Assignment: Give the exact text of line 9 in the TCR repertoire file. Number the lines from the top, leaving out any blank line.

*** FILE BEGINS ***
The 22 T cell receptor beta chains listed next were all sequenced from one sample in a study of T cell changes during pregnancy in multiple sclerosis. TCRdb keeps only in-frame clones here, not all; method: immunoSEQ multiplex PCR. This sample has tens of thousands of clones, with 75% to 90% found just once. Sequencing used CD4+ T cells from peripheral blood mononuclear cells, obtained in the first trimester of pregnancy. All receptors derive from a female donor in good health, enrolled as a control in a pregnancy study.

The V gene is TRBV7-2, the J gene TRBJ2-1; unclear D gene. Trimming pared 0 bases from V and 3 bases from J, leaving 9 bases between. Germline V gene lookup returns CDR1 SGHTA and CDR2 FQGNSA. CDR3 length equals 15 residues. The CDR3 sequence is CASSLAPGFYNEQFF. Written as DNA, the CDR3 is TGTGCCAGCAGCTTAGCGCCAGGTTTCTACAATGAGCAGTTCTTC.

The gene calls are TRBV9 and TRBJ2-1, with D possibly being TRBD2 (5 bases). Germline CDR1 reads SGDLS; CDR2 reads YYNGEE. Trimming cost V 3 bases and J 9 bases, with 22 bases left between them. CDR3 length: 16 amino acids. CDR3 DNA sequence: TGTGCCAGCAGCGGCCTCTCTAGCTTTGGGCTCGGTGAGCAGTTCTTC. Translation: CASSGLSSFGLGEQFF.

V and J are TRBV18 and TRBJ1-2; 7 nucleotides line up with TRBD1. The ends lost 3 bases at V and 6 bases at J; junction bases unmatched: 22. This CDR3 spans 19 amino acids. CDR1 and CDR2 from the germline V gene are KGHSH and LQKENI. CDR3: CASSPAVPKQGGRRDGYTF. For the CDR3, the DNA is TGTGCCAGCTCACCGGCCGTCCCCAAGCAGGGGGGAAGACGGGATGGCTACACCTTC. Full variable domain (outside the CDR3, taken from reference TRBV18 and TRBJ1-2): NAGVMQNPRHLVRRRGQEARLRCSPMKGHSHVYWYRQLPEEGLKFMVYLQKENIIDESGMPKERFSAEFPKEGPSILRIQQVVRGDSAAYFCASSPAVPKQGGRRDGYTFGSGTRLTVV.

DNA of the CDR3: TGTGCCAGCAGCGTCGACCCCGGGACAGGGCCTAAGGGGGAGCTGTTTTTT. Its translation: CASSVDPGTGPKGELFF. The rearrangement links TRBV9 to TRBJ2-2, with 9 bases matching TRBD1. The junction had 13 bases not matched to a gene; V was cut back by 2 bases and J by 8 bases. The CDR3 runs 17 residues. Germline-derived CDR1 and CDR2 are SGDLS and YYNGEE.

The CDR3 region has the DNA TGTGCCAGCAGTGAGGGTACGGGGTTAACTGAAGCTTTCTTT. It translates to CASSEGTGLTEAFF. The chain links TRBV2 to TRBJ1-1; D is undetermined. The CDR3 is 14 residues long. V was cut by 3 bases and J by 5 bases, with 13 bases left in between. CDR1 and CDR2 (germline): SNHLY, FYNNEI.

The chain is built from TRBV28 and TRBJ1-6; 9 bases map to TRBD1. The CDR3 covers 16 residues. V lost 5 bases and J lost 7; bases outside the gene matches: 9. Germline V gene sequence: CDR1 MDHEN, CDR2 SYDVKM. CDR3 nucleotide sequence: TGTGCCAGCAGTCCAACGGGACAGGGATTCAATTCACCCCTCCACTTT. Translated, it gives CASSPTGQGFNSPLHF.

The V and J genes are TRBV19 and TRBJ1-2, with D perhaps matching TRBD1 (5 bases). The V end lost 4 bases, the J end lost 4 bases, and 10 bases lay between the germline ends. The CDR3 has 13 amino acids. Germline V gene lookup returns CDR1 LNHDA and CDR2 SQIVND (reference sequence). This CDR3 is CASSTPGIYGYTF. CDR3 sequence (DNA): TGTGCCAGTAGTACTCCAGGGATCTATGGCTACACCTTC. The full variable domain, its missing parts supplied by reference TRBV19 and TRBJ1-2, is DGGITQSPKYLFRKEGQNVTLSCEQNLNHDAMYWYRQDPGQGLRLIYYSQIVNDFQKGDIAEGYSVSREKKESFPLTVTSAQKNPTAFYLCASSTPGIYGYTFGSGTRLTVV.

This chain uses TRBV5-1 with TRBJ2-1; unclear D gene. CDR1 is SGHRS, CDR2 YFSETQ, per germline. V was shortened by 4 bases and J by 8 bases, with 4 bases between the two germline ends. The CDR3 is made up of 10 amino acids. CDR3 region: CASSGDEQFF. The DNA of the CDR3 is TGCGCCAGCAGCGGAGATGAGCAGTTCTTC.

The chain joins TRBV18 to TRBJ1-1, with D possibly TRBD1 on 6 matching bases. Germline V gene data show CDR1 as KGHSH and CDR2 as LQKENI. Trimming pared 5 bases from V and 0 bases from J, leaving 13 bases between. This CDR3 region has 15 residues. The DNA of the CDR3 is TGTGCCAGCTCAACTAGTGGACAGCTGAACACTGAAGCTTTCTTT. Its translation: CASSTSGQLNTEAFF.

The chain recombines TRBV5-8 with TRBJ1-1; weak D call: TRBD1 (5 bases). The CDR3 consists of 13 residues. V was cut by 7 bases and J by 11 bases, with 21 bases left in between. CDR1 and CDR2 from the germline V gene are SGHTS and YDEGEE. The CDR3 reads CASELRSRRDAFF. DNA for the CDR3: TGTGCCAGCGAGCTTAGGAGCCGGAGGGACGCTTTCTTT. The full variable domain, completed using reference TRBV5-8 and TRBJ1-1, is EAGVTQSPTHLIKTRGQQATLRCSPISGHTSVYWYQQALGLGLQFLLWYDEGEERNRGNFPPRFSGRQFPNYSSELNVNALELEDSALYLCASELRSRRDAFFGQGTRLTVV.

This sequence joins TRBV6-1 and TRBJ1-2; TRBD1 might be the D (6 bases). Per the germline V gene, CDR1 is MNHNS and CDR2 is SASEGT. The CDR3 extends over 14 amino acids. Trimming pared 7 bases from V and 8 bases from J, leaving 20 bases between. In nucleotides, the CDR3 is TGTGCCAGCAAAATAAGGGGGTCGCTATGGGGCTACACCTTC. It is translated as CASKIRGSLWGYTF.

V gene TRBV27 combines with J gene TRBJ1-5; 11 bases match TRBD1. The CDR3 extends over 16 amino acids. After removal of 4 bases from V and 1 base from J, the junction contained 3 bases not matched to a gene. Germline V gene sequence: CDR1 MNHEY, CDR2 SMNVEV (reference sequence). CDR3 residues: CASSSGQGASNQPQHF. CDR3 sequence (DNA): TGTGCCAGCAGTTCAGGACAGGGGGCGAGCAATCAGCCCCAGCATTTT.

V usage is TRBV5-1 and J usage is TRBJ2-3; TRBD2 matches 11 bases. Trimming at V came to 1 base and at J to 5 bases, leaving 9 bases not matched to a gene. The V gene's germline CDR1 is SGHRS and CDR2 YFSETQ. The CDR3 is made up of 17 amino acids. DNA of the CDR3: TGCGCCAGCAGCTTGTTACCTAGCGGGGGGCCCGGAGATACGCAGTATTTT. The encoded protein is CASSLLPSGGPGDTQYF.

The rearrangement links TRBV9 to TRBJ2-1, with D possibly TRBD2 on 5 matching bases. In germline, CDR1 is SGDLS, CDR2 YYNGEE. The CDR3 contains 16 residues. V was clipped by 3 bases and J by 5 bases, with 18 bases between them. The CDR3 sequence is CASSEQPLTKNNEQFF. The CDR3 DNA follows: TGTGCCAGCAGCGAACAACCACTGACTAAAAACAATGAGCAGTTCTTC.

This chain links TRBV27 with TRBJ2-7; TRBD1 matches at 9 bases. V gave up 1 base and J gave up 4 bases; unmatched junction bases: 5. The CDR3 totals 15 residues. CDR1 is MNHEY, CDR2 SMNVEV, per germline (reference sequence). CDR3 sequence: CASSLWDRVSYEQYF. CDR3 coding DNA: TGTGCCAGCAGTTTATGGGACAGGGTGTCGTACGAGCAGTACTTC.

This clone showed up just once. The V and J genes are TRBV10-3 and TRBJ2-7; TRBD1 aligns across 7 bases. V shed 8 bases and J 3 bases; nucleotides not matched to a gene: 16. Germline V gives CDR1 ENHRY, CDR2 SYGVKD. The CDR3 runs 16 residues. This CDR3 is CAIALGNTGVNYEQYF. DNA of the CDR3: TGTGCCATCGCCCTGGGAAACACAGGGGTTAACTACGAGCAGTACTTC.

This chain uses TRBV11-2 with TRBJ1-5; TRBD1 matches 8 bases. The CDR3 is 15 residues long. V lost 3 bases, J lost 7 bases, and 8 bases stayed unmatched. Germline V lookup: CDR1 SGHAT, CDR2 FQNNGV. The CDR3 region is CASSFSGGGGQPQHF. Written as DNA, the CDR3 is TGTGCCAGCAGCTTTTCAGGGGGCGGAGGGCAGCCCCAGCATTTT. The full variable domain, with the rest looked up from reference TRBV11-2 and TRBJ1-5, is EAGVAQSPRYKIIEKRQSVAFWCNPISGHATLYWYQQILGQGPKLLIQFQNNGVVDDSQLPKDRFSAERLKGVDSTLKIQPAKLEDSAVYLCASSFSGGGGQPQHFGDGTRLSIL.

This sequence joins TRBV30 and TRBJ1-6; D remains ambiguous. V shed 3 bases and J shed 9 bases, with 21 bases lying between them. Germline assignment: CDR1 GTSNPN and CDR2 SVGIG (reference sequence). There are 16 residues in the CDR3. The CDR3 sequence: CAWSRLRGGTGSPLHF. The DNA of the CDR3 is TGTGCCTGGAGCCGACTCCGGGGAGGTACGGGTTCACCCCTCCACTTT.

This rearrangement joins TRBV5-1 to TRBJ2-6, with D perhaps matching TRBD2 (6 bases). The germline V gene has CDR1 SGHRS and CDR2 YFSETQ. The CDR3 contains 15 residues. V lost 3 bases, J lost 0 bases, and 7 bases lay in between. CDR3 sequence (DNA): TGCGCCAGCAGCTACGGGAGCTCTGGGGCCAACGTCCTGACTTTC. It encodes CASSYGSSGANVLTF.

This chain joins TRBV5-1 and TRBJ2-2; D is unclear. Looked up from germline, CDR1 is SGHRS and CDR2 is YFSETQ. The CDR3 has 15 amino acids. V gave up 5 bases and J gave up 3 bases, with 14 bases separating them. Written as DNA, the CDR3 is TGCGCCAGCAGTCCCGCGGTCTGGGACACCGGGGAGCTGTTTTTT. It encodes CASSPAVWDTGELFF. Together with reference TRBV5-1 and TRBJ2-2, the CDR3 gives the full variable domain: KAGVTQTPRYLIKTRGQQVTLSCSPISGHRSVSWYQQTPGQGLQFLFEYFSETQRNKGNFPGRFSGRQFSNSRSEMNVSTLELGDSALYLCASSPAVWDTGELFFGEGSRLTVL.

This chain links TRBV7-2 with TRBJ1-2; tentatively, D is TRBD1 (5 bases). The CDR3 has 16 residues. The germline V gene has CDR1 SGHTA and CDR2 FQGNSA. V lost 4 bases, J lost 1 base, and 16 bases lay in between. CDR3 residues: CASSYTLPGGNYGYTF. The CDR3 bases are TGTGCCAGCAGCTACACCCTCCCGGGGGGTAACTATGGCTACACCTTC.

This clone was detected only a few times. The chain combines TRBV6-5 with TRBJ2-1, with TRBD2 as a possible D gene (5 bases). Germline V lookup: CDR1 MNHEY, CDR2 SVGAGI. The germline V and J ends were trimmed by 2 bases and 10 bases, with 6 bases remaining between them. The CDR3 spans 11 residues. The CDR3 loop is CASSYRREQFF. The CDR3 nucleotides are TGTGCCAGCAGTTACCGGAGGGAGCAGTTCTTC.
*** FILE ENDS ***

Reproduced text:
This chain uses TRBV5-1 with TRBJ2-1; unclear D gene. CDR1 is SGHRS, CDR2 YFSETQ, per germline. V was shortened by 4 bases and J by 8 bases, with 4 bases between the two germline ends. The CDR3 is made up of 10 amino acids. CDR3 region: CASSGDEQFF. The DNA of the CDR3 is TGCGCCAGCAGCGGAGATGAGCAGTTCTTC.